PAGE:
The project is subtitled “Digital Fiction”, which immediately brings back memories of dreary academic “hypertext fiction”. Those projects often amounted to “Choose Your Own Adventure”-style short stories with multiple endings, where clicking on words to move through a branching plotline was deemed sufficiently interactive to be interesting.
Film critic Roger Ebert famously doesn’t see the appeal of videogames, but he’s astutely observed that a story with multiple endings really has no ending at all: as soon as he (the audience) realizes there are multiple endings, he’ll want to experience them all, and then loses the pleasure of knowing what “really” happened. Interactive fiction has grappled with this too, and as a player I generally side with Ebert. Once I’ve “won” a game by achieving an obviously acceptable ending, I lose interest in finding any other good or bad endings. I’m ready to move on the next story, not traverse the whole plot tree. (Admittedly I’m also the kind of player who wants every modern videogame to be twice as easy and half as long as it is.)
Some blogs are calling the first We Tell Stories episode “interactive fiction”, but The 21 Steps is not really interactive at all. It’s a linear story told through new medium: short text overlaid on the Google Maps interface. It’s an interesting idea that, like many kinds of experiments, could be compelling once the novelty wears off and an author really dives into the medium. Unfortunately the actual “story” behind Steps is pretty thin, with an ending that reads like a clever high school writing project, and the plot didn’t feel like it truly made use of the map paradigm. Conceptually, co-opting a straight information-based API for use in storytelling and gameplay is definitely intriguing — I’d love to see what someone could do with Google Street View. No doubt stories told in short blurb-bursts are here to stay, given all the attention that mobile phone fiction has been receiving.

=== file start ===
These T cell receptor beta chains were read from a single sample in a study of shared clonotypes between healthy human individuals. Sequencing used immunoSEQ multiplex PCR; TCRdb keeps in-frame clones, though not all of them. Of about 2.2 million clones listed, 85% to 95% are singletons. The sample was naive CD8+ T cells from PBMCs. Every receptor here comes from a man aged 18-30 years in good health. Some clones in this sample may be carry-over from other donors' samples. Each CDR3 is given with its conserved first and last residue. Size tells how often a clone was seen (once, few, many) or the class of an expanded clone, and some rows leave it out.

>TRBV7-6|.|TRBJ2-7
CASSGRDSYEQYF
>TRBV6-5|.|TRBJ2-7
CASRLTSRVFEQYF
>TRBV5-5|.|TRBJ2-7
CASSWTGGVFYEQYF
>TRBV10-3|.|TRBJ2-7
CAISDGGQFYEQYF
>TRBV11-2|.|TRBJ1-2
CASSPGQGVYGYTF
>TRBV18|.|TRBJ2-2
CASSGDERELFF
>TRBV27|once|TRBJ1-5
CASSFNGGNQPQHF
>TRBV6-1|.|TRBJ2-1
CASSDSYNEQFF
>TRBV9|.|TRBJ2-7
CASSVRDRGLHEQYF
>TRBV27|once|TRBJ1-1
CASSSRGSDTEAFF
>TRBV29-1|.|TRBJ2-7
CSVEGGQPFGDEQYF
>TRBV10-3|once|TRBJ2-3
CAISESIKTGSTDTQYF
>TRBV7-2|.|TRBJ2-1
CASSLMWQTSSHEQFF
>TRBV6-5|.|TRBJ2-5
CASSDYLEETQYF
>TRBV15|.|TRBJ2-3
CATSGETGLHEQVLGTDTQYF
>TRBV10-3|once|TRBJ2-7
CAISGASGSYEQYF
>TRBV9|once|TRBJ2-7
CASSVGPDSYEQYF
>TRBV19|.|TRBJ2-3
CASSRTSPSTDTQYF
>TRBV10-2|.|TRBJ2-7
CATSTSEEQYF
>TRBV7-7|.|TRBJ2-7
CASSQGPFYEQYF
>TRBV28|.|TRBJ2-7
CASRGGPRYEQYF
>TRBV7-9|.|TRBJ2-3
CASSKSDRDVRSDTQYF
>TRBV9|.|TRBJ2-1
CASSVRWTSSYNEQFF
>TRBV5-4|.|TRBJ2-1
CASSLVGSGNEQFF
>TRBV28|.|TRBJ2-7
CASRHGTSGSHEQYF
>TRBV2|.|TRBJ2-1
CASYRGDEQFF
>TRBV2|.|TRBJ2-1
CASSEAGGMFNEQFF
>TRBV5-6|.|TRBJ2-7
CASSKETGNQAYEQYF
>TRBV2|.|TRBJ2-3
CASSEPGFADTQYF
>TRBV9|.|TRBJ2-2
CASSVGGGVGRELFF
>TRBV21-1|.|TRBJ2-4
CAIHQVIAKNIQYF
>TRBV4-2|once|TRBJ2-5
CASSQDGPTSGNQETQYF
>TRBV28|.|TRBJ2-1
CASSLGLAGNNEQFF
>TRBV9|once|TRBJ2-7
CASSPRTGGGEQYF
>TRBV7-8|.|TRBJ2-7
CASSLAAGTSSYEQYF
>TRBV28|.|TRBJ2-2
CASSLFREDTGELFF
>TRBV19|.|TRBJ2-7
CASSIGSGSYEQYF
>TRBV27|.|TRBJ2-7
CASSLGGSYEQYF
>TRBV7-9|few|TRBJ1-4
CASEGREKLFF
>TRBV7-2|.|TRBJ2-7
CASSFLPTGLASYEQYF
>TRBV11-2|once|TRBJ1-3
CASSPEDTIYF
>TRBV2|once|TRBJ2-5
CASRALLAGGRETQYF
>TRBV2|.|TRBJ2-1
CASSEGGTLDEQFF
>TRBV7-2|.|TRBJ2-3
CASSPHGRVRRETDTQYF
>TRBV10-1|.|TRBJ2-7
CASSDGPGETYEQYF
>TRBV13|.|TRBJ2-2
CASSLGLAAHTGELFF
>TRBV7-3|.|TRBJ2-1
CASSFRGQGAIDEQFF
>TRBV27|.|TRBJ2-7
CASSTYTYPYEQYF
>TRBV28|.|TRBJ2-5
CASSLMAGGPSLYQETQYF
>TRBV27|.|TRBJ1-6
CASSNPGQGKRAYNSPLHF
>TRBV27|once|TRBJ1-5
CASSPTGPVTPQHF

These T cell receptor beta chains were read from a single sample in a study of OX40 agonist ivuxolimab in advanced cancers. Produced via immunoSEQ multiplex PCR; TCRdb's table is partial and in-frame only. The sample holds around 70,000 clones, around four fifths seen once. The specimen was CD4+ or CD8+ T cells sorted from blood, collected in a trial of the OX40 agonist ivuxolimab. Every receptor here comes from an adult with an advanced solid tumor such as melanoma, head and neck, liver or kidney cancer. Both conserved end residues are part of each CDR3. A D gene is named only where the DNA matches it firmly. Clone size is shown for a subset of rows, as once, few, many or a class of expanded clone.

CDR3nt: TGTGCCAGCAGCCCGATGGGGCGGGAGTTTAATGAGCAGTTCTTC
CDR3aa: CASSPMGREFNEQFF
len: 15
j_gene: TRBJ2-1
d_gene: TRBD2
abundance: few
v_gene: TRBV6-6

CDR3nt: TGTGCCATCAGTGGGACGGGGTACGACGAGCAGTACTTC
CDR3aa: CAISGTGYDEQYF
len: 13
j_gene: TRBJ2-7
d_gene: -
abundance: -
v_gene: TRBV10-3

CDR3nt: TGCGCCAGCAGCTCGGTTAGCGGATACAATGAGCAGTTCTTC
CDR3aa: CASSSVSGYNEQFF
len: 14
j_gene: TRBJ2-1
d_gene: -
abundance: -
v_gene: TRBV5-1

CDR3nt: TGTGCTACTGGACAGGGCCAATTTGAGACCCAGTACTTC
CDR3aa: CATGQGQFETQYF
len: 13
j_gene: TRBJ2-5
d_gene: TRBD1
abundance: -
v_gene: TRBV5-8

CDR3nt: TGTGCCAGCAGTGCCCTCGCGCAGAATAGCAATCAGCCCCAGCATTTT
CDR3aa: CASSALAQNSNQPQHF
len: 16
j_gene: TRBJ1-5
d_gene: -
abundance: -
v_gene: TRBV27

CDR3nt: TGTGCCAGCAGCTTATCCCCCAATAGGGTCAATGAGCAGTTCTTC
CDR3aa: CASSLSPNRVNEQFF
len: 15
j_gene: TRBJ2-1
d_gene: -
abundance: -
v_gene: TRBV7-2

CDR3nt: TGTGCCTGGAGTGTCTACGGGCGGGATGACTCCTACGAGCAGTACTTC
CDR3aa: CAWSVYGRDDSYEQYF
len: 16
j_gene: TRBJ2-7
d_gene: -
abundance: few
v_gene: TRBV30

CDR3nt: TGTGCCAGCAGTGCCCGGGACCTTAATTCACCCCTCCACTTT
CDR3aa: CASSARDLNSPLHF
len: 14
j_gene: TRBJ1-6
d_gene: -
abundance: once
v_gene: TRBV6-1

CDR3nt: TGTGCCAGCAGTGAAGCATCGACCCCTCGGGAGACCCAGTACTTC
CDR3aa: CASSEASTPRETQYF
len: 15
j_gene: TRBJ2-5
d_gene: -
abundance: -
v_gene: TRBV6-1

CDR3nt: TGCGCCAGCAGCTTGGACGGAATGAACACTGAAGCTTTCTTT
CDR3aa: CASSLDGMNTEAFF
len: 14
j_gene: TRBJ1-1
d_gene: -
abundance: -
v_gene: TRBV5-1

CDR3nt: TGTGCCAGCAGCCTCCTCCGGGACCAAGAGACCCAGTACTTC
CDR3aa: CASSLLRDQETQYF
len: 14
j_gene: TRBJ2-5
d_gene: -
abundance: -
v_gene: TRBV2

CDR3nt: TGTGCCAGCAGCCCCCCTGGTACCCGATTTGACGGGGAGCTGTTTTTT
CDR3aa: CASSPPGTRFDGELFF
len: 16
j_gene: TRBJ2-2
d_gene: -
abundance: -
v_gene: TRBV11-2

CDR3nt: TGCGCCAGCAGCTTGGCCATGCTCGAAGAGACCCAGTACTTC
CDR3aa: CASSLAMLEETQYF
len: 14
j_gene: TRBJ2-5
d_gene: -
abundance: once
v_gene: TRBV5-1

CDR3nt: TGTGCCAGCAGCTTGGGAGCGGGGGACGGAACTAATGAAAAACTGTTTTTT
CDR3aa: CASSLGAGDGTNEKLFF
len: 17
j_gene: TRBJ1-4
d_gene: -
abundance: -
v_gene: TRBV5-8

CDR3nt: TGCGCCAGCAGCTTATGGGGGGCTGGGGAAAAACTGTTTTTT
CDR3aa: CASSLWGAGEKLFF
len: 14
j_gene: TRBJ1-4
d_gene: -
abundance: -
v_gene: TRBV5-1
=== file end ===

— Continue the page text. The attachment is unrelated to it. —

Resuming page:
I imagine the Google Maps component does work well when combined with the story’s alternate reality game, but the ARG requires one to be in the UK. I’ll be interested to read reviews from people who’ve played it through.
The next episode of We Tell Stories comes out tomorrow, March 25th.